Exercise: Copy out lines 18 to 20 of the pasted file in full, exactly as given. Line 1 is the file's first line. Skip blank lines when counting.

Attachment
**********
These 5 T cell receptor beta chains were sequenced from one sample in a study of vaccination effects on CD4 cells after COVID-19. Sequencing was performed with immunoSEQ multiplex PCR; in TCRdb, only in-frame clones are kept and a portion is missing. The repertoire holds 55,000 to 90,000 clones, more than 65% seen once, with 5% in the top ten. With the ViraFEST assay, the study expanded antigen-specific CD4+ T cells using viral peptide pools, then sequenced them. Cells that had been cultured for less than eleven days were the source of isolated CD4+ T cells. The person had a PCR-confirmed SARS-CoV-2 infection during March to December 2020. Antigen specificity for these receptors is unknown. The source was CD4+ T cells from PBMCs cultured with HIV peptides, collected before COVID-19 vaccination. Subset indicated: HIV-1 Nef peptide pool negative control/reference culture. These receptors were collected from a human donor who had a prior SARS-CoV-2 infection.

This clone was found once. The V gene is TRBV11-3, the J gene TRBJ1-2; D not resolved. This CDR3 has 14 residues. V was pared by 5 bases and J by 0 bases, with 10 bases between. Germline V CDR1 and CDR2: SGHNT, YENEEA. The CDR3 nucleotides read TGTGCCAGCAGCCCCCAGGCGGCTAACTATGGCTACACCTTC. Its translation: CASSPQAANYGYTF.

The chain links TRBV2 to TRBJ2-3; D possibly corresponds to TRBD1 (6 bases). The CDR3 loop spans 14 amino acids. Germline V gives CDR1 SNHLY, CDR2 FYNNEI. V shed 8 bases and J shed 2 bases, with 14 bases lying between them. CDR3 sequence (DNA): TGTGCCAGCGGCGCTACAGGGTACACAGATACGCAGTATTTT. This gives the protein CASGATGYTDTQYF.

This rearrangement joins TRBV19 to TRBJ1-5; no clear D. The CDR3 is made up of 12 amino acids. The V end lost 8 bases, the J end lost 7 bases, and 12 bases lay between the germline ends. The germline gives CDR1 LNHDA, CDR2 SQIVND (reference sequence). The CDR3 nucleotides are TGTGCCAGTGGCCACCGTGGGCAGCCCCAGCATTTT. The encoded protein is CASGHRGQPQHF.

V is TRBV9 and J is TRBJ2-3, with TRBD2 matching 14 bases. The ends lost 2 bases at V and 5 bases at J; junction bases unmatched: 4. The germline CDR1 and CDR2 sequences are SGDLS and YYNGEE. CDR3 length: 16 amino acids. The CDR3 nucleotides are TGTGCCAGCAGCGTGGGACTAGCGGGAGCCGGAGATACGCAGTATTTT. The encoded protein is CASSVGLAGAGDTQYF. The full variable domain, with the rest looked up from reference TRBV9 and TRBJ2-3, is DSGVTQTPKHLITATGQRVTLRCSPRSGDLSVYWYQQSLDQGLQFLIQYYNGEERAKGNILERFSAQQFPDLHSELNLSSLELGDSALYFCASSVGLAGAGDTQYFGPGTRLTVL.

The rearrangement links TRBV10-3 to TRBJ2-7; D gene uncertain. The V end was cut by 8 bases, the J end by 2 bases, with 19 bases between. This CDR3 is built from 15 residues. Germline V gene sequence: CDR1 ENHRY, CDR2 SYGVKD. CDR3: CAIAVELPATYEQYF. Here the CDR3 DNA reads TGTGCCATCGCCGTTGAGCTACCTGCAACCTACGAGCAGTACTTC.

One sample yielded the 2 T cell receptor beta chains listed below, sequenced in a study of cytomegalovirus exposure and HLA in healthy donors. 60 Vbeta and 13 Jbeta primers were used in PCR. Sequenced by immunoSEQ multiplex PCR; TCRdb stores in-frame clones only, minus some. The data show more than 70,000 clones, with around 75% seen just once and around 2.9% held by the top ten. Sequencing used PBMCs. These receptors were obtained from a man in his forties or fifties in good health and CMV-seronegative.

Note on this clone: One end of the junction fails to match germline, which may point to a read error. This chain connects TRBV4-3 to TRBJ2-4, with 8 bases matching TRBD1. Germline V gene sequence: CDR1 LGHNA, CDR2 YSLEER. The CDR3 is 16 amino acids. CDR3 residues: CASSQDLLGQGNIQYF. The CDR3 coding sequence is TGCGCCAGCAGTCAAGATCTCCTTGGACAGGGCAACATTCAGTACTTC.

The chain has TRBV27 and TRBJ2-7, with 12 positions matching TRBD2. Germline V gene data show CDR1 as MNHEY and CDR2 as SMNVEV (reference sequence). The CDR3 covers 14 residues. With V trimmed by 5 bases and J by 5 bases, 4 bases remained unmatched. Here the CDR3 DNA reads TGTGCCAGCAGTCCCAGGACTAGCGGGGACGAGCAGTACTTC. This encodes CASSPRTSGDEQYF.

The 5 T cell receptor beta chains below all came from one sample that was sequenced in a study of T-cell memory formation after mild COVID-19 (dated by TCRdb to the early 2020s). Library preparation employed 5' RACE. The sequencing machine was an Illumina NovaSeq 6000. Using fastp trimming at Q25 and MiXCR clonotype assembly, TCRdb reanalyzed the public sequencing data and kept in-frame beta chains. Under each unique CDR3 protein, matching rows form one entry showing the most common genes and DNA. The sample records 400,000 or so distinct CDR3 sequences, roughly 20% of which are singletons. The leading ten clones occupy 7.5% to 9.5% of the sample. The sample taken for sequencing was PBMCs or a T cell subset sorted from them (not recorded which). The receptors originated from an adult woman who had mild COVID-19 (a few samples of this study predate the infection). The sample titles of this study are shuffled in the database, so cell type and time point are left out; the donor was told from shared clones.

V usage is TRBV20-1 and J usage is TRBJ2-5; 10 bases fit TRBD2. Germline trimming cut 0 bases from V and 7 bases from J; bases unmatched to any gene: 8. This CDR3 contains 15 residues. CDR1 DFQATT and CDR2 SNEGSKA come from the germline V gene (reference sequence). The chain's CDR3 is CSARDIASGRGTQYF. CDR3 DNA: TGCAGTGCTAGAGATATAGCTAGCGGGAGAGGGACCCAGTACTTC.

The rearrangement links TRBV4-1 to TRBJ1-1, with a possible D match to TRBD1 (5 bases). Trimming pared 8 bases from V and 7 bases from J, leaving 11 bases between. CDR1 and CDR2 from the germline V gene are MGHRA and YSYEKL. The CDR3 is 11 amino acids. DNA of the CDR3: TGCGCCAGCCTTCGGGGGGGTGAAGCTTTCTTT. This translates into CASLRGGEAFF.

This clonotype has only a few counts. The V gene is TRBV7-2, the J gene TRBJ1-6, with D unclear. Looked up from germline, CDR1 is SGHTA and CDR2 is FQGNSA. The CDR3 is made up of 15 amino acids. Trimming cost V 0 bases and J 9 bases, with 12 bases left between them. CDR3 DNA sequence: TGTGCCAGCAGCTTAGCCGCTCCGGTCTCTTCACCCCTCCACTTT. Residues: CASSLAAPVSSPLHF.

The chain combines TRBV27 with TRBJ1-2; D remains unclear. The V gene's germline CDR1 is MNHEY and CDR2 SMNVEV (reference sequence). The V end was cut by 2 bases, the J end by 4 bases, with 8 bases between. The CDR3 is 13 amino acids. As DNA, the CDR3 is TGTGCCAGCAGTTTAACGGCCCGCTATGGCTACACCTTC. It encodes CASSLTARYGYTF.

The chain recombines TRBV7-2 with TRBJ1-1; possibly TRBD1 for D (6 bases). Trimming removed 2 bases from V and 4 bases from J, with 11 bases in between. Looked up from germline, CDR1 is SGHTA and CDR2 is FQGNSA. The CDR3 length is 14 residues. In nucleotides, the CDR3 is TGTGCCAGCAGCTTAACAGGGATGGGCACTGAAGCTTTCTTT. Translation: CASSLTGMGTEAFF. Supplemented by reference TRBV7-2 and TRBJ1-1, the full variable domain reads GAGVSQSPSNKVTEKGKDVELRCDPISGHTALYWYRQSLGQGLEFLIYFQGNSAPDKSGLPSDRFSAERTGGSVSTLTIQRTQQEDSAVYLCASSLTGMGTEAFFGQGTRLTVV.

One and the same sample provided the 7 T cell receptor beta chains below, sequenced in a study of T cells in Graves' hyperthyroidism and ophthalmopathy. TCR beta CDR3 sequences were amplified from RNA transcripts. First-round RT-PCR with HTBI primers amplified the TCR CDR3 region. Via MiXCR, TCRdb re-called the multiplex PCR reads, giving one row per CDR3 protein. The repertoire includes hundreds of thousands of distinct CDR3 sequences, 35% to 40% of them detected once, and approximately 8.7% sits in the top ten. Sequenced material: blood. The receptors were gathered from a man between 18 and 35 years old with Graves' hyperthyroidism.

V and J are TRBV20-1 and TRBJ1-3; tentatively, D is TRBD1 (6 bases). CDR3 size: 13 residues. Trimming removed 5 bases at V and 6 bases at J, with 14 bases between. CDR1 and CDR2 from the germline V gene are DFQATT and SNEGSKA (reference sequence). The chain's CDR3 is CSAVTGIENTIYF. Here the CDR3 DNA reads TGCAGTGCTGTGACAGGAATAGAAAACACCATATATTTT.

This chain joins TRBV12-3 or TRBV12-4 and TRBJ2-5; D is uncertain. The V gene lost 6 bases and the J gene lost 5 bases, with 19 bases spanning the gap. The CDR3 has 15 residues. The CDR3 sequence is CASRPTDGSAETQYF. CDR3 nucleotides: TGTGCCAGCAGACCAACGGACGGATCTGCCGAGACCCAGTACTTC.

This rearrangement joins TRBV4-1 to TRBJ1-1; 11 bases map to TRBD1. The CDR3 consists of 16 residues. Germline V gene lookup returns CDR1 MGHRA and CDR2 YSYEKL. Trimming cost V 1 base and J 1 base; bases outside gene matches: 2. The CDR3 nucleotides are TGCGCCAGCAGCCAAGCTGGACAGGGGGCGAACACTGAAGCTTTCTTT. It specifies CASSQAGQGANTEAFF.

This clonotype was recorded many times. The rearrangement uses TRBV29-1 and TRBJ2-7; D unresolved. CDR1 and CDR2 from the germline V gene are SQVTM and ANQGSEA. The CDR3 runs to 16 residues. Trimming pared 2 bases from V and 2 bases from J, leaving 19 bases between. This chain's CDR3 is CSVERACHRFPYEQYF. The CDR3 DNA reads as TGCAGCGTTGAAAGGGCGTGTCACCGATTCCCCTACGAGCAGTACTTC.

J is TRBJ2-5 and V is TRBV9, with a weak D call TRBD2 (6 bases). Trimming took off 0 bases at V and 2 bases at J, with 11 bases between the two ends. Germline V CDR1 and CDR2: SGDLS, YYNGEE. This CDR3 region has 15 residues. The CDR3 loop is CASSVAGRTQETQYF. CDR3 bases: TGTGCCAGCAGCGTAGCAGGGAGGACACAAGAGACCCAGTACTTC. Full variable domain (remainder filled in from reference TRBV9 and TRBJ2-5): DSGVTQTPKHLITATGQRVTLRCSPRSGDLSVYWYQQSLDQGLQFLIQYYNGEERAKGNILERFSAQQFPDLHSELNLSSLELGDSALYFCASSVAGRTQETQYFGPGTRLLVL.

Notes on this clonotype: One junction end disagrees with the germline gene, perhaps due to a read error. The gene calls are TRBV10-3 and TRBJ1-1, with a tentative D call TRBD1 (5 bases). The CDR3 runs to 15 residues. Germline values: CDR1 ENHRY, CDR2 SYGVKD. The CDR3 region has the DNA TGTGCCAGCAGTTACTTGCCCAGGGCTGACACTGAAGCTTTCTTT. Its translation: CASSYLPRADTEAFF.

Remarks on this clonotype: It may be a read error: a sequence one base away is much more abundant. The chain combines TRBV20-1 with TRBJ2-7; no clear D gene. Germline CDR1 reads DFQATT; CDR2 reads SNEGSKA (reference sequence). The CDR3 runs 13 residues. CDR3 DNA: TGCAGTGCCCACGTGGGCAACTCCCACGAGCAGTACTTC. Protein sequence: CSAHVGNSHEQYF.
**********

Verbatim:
This chain joins TRBV12-3 or TRBV12-4 and TRBJ2-5; D is uncertain. The V gene lost 6 bases and the J gene lost 5 bases, with 19 bases spanning the gap. The CDR3 has 15 residues. The CDR3 sequence is CASRPTDGSAETQYF. CDR3 nucleotides: TGTGCCAGCAGACCAACGGACGGATCTGCCGAGACCCAGTACTTC.

This rearrangement joins TRBV4-1 to TRBJ1-1; 11 bases map to TRBD1. The CDR3 consists of 16 residues. Germline V gene lookup returns CDR1 MGHRA and CDR2 YSYEKL. Trimming cost V 1 base and J 1 base; bases outside gene matches: 2. The CDR3 nucleotides are TGCGCCAGCAGCCAAGCTGGACAGGGGGCGAACACTGAAGCTTTCTTT. It specifies CASSQAGQGANTEAFF.

This clonotype was recorded many times. The rearrangement uses TRBV29-1 and TRBJ2-7; D unresolved. CDR1 and CDR2 from the germline V gene are SQVTM and ANQGSEA. The CDR3 runs to 16 residues. Trimming pared 2 bases from V and 2 bases from J, leaving 19 bases between. This chain's CDR3 is CSVERACHRFPYEQYF. The CDR3 DNA reads as TGCAGCGTTGAAAGGGCGTGTCACCGATTCCCCTACGAGCAGTACTTC.